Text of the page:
Sending an iron-clad message to the Australian road transport industry about personal onus in the chain of responsibility was the recent jailing of an Adelaide trucking company boss for 12 and a half years for failing to maintain a vehicle in safe mechanical condition, resulting in a fatal road accident.
Peter Colbert was found guilty of manslaughter following the death of Robert Brimson. Mr Brimson was the driver of a Colbert Transport truck named “The Big Girl”, a 1994 Mitsubishi taut-liner with more than 800,000km on the odometer when the brakes failed in heavy traffic. Mr Brimson saved lives by managing to steer the careening truck clear of banked passenger vehicles, but was himself subsequently killed when the truck left the road and slammed into a pole.
Truck driver’s last moments captured on camera
The terror and gravity of Mr Brimson’s last moments were captured on a dashboard-mounted camera. According to ABC News reports, Mr Brimson’s last words were, “Oh [expletive] brakes… Where am I gonna [expletive] go… I’ve got nowhere to [expletive] go,” leaving little room for conjecture as to the cause of the accident, or the risk posed to public safety while the stricken driver was forced to make desperate, split-second decisions to avoid colliding with other vehicles.
Mr Colbert denied knowledge of The Big Girl having shown any indications of a significant brake problem before the accident. The jury would decide otherwise, however, following testimony from Colbert Transport’s bookkeeper, and other drivers employed by the company. It was determined that Mr Colbert failed to have the doomed truck checked by a mechanic after knowing that brake fluid leaking from the vehicle had caught fire about one month prior to the fatal crash. Also, reports of an air leak in the truck’s braking system were found to have been made to Mr Colbert in the days just before Mr Brimson lost his life after only 10 days in the job as a driver for Colbert Transport.
Lapses and oversights allowed to prevail
Grant Walmsley, general manager of CMS Transport Systems, the Melbourne-based developers of Australia’s leading transport management system, Freight2020, responded to news of the trial and sentencing of Peter Colbert by saying: “Although the culpable actions and attitudes of this particular trucking company owner contributed towards the severity of the sentence handed down in this tragic instance, even inadvertent failures, such as overlooking a vehicle fault report or license expiry can have drastic consequences, reaching far beyond those directly accountable. Any manual or half-baked transport management system can easily allow human lapses and oversights to prevail.”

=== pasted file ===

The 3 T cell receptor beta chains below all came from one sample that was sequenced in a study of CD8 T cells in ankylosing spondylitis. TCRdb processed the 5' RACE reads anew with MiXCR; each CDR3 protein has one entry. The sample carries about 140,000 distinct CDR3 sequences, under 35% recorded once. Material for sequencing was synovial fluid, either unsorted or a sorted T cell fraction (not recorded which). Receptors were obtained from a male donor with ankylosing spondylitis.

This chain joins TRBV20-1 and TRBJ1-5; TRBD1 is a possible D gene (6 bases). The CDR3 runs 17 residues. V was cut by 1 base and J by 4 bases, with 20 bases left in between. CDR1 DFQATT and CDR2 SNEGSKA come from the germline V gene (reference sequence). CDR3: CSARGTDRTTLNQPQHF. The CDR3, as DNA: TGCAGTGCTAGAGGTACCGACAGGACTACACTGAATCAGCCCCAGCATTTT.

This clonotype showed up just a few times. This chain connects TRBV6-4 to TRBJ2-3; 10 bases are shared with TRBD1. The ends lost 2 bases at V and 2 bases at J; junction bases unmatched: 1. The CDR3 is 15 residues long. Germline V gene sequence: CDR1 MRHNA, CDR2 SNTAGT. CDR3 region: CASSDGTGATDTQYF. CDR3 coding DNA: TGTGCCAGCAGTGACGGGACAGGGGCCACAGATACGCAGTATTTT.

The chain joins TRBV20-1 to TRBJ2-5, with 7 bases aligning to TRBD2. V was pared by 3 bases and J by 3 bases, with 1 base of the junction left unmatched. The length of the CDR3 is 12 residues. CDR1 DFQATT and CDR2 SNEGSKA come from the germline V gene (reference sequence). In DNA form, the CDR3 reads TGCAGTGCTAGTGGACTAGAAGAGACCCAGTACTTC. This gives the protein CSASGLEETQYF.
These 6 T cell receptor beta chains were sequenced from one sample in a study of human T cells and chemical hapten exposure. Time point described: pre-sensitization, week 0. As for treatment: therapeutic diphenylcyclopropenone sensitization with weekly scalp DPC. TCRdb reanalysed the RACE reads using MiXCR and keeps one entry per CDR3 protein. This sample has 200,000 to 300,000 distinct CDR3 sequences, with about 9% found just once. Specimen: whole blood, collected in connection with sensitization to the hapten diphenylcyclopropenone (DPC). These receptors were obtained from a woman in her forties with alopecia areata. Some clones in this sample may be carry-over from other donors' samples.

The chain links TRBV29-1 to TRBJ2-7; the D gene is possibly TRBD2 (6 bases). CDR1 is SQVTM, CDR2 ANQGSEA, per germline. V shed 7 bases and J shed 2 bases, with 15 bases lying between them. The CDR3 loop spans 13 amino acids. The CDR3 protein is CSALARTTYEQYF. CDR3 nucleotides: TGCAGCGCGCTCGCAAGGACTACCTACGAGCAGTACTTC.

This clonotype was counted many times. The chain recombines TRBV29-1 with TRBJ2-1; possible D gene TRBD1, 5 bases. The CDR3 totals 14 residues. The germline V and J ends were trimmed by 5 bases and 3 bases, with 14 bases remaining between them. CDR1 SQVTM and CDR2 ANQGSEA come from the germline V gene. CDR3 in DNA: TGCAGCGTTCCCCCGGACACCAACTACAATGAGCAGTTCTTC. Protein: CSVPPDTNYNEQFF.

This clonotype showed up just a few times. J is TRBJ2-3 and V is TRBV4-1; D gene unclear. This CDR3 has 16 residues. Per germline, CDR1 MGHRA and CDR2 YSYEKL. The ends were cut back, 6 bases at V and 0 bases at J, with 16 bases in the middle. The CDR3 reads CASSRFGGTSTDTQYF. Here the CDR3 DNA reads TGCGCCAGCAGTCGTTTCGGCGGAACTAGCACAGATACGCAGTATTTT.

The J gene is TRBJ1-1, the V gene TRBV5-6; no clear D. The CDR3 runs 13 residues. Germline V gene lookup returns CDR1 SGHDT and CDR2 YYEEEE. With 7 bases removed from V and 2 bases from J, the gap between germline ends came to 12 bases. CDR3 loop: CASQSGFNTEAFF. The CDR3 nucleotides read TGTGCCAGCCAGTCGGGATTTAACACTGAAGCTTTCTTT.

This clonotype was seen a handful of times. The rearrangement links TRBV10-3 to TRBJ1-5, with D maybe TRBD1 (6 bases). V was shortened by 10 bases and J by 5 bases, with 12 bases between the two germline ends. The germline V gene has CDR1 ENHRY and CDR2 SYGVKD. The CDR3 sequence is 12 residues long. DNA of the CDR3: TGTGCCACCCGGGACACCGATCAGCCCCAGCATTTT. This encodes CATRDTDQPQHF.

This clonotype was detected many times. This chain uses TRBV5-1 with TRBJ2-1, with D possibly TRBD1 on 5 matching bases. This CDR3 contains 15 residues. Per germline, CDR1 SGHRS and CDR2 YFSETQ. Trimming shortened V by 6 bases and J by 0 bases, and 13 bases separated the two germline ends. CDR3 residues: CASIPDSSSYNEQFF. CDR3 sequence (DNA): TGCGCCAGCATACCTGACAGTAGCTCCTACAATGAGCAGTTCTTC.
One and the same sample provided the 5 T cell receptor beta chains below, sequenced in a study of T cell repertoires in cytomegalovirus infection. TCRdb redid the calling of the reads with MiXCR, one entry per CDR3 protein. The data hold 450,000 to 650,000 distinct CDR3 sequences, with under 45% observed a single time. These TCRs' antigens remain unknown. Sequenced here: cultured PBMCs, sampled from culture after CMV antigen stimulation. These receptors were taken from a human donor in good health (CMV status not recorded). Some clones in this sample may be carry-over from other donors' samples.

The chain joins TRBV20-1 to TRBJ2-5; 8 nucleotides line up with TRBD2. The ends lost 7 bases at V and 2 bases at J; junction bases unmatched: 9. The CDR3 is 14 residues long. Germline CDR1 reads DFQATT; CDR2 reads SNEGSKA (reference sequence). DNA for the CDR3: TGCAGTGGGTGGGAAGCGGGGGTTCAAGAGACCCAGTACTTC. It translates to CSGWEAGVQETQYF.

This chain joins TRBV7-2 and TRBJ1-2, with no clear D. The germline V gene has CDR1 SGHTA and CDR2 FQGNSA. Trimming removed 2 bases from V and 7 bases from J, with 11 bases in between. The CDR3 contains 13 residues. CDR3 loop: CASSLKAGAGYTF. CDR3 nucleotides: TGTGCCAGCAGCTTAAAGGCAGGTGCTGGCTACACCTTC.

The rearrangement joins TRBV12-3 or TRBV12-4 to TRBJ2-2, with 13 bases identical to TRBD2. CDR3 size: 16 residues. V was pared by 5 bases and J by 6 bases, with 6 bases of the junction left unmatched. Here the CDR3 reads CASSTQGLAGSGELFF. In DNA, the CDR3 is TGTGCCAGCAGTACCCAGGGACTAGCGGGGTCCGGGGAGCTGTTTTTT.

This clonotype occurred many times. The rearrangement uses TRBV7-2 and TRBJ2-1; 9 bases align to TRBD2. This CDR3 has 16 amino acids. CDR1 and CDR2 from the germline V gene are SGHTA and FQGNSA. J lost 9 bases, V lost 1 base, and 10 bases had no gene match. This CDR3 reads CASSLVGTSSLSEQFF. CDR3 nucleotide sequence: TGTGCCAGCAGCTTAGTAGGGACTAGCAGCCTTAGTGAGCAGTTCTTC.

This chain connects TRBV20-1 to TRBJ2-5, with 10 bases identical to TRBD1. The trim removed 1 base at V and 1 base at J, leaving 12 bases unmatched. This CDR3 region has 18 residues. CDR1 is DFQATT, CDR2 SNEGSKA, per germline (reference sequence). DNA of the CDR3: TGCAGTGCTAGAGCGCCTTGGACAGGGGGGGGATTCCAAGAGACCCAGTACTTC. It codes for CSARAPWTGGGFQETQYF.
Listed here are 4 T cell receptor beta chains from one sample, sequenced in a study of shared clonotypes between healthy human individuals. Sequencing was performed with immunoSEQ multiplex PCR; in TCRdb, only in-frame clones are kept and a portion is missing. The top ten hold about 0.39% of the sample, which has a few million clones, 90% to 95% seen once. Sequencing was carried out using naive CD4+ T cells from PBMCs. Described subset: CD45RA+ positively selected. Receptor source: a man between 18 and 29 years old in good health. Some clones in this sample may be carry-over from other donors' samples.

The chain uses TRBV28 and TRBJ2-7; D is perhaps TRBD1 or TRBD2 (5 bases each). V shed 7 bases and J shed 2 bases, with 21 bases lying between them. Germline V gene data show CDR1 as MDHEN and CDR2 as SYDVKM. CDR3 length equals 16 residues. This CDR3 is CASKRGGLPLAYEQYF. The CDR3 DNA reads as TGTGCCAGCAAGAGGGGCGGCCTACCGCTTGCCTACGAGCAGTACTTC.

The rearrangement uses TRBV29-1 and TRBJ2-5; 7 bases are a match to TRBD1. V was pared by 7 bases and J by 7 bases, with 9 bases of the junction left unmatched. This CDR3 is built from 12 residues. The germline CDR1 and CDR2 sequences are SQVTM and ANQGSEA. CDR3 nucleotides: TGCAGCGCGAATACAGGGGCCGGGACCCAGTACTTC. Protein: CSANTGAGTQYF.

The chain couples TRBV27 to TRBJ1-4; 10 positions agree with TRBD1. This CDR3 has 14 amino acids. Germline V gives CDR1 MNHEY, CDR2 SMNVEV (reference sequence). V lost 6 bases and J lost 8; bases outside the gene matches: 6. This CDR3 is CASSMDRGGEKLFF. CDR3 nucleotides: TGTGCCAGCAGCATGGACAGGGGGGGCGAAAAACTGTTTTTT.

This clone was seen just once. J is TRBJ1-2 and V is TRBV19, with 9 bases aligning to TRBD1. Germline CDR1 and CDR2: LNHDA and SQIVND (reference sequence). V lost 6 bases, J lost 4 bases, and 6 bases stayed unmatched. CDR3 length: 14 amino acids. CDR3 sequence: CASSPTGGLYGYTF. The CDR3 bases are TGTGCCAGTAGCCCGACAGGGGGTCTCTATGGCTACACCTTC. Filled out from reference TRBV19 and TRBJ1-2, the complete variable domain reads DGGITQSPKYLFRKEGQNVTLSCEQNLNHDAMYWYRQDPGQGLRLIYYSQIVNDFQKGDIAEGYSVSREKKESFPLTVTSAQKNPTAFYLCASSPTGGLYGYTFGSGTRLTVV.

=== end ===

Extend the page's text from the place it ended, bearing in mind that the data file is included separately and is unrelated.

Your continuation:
With Freight2020, vehicle safety and maintenance issues can be very tightly controlled, and there is strict and comprehensive monitoring of a plethora of vital compliance issues.
Using Freight2020 Driver Mobility on a common smartphone, the driver is required to complete a vehicle fault and safety equipment checklist at the start of their shift, capturing photographic evidence where the issue is visible. Any issues are immediately flagged to those concerned with Fleet Maintenance Management, and the details are immediately available throughout the system.
Freight2020 also guards against breaches of compliance in operations management – alerting users if a certain truck without DG-certification is about to be booked to carry dangerous goods, or if a driver who has not undergone a specific site induction is about to be sent to the site for pickup or delivery. These are just some examples of how Freight2020 helps govern compliance business-wide, reducing risk to the organisation, their customers and employees, and everyone using the roads.
Compliance made easy through automation
“For companies already using Freight2020, compliance is not just an over-arching responsibility and consideration, but an integral part of day-to-day business processes. Compliance is made easy through intelligent automation, every step of the way,” Grant said. “The best way to appreciate the compliance-related advantages of Freight2020 is through a live demonstration where we simulate real-life everyday situations that are specific to the transport business.”HR Compliance Software Vehicle Compliance Software
Read the full story online in ABC News reports:
5 Dec 2014: Bail refused for truck company operator charged with manslaughter of employee
11 Jun 2015: Trucking company boss Peter Colbert ignored warnings about brake failure that led to driver’s death, court hears
12 Jun 2015: Colbert Transport truck caught fire a month before crash killed driver, Adelaide court told
16 Jun 2015: Trucking company boss Peter Colbert denies manslaughter charge, knowledge of brake issues
17 Jun 2015: Trucking company boss Peter Colbert found guilty of manslaughter after brake failure which led to death of Robert Brimson
21 Aug 2015: Trucking boss Peter Colbert jailed for more than 12 years over driver Robert Brimson’s death